# Calculating forecast error with time series cross-validation

I have a forecasting model for a time series and I want to calculate its out-of-sample prediction error. At the moment the strategy I'm following is the one suggested on Rob Hyndman's blog (near the bottom of the page) which goes like this (assuming a time series $y_1,\dots,y_n$ and a training set of size $k$)

1. Fit the model to the data $y_t,\dots,y_{t+k-1}$ and let $\hat{y}_{t+k}$ be the forecast for the next observation.
2. Compute the forecast error as $e_{t} = \hat{y}_{t+k} - y_{t+k}$.
3. Repeat for $t=1,\dots,n-k$
4. Compute the mean square error as $\textrm{MSE}=\frac{1}{n-k}\sum_{t=1}^{n-k} e_t^2$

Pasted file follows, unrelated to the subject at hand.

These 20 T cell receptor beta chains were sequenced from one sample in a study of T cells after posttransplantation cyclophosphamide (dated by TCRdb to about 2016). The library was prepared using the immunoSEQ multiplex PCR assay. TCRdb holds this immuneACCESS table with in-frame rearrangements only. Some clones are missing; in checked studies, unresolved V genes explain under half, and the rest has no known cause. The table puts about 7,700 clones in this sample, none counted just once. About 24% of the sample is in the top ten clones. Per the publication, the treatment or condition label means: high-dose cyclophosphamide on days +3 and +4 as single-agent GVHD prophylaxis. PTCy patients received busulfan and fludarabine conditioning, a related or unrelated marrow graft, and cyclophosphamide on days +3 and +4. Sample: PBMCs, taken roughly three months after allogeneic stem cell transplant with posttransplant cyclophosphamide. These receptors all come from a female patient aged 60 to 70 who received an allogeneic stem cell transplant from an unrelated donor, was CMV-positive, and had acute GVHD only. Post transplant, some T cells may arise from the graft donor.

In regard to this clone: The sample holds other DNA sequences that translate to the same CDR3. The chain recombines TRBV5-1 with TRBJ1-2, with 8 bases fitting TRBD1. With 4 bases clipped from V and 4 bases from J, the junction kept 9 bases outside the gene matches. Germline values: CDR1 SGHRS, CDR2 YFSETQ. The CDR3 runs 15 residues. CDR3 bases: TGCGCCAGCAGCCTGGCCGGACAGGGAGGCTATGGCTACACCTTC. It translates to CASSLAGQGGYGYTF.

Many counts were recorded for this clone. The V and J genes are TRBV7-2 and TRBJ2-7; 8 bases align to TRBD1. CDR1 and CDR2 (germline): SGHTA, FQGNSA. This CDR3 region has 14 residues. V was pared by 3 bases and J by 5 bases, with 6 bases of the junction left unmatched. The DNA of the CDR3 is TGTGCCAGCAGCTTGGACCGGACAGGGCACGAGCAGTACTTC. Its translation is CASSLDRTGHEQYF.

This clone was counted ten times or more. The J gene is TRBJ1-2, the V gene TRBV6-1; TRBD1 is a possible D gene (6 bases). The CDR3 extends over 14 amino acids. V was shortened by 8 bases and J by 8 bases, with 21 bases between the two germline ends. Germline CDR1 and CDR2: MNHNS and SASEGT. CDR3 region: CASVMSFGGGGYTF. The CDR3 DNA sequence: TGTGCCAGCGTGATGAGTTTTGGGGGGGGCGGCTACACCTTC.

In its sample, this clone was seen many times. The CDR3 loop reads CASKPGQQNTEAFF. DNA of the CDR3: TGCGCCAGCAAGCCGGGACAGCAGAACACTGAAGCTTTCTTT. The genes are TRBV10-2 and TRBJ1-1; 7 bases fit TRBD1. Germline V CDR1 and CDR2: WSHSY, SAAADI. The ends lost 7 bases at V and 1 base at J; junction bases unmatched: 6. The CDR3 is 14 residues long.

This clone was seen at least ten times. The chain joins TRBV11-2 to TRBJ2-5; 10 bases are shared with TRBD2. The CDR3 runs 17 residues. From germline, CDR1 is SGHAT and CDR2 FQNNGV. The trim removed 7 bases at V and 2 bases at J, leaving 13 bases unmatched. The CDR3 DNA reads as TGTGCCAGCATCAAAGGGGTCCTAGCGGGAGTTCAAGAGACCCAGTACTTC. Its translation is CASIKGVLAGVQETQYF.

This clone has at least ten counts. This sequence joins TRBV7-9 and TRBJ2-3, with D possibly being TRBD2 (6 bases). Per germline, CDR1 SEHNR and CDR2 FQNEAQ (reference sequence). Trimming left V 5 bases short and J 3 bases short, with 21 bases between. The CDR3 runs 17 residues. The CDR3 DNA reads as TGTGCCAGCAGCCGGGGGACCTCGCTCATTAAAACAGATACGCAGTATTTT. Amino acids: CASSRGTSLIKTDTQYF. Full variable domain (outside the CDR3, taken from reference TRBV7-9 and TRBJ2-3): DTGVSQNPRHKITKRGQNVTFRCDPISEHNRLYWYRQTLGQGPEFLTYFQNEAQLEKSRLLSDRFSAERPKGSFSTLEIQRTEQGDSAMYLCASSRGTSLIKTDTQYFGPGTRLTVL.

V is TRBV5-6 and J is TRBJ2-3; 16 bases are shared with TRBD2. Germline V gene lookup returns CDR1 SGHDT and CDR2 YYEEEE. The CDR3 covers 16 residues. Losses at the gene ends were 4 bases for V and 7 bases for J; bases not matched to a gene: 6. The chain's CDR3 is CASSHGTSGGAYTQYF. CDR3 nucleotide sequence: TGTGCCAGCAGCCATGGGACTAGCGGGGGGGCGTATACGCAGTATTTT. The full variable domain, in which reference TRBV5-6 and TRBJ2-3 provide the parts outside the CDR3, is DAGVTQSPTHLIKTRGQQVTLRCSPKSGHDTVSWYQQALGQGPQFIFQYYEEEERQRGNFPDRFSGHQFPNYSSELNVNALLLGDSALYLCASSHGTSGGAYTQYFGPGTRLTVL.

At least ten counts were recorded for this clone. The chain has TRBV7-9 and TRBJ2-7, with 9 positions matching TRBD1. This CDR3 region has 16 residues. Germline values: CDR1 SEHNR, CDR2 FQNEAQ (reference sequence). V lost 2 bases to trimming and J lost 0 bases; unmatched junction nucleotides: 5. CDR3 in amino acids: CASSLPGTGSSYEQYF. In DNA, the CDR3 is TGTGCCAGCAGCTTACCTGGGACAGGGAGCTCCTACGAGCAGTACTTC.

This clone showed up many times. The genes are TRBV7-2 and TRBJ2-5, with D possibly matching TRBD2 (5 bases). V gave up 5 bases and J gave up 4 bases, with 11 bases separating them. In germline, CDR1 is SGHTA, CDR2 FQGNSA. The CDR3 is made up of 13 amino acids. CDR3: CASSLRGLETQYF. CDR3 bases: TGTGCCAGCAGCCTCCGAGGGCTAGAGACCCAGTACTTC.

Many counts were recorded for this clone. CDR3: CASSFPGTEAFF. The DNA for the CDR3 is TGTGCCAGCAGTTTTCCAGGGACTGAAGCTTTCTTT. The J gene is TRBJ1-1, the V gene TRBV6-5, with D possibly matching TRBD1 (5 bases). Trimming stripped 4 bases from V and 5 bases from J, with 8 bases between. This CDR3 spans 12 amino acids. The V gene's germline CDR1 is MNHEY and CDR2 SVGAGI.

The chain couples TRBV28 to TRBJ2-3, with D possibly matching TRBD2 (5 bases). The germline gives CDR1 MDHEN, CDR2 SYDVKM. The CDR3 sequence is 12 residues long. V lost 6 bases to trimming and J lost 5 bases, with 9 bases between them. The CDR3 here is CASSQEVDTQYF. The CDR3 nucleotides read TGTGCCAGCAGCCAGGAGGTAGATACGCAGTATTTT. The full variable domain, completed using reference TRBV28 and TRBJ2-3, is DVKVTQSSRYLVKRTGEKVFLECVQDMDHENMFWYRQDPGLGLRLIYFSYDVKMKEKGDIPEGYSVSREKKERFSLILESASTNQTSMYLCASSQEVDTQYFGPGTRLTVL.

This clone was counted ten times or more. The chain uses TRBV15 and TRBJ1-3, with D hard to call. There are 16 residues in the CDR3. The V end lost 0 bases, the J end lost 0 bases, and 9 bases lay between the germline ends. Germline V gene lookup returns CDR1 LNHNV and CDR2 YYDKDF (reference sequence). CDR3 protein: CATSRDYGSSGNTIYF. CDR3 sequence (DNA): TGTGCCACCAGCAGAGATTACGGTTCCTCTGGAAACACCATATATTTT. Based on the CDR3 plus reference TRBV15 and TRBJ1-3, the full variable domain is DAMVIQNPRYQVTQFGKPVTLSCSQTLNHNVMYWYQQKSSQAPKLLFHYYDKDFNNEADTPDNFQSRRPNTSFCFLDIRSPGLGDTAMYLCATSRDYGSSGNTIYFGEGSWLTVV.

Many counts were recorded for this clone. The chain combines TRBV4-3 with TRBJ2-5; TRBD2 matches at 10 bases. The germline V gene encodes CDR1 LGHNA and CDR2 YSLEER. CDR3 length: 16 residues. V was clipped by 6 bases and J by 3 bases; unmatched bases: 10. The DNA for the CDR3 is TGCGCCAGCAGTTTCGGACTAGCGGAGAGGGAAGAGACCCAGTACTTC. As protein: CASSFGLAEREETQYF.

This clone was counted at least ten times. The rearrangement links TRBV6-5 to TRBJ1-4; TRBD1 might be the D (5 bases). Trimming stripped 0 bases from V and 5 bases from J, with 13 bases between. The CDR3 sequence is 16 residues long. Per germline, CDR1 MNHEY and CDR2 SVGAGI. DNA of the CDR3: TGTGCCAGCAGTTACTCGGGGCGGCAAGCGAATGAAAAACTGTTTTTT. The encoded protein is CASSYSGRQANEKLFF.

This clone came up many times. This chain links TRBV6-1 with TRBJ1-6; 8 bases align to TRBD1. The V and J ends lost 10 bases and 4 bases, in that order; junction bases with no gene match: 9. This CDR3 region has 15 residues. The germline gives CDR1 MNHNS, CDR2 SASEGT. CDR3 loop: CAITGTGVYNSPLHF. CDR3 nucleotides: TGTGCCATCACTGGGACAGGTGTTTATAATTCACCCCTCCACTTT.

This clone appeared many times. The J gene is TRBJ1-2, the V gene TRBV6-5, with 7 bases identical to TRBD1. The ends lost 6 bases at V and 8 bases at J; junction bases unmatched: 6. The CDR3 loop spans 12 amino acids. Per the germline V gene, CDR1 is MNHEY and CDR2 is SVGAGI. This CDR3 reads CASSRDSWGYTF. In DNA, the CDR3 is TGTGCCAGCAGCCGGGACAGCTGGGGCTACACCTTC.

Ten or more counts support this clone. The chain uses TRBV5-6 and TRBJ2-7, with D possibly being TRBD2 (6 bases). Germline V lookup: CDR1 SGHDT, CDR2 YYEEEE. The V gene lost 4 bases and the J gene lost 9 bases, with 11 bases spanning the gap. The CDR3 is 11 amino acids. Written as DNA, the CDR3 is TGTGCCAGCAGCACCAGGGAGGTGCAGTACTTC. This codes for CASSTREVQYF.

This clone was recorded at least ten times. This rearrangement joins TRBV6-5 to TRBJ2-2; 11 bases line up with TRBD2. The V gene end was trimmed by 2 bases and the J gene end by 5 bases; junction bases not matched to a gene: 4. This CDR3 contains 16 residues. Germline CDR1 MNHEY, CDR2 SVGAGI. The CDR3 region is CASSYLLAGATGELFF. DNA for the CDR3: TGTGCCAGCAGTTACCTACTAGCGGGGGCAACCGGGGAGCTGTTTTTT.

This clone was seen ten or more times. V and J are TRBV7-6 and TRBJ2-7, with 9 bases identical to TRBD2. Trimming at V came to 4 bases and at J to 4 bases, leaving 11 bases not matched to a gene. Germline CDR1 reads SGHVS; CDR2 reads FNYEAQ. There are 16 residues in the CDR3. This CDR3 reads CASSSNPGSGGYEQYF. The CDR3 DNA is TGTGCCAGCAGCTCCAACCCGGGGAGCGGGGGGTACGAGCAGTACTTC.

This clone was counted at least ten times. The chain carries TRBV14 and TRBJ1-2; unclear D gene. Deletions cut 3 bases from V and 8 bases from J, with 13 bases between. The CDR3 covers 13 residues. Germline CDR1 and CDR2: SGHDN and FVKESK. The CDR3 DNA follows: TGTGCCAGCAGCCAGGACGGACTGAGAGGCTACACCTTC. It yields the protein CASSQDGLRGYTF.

My question is how much I have to worry about correlations because of my overlapping training sets. In particular, say I want to forecast not only the next value, but the next $m$ values, so that I have predictions $\hat{y}_{t+k},\dots,\hat{y}_{t+k+m-1}$ and errors $e_{t,1},\dots,e_{t,m}$, and I want to construct a term-structure of prediction errors.

Can I still roll the window of the training set forward by 1 each time, or should I roll it forward by $m$? How do the answers to these questions change if there is significant autocorrelation in the series that I'm predicting (conceivably it is a long-memory process, i.e. the autocorrelation function decays as a power law rather than exponentially.)

I'd appreciate either an explanation here, or links to somewhere where I can find theoretical results about the confidence intervals around the MSE (or other error measures).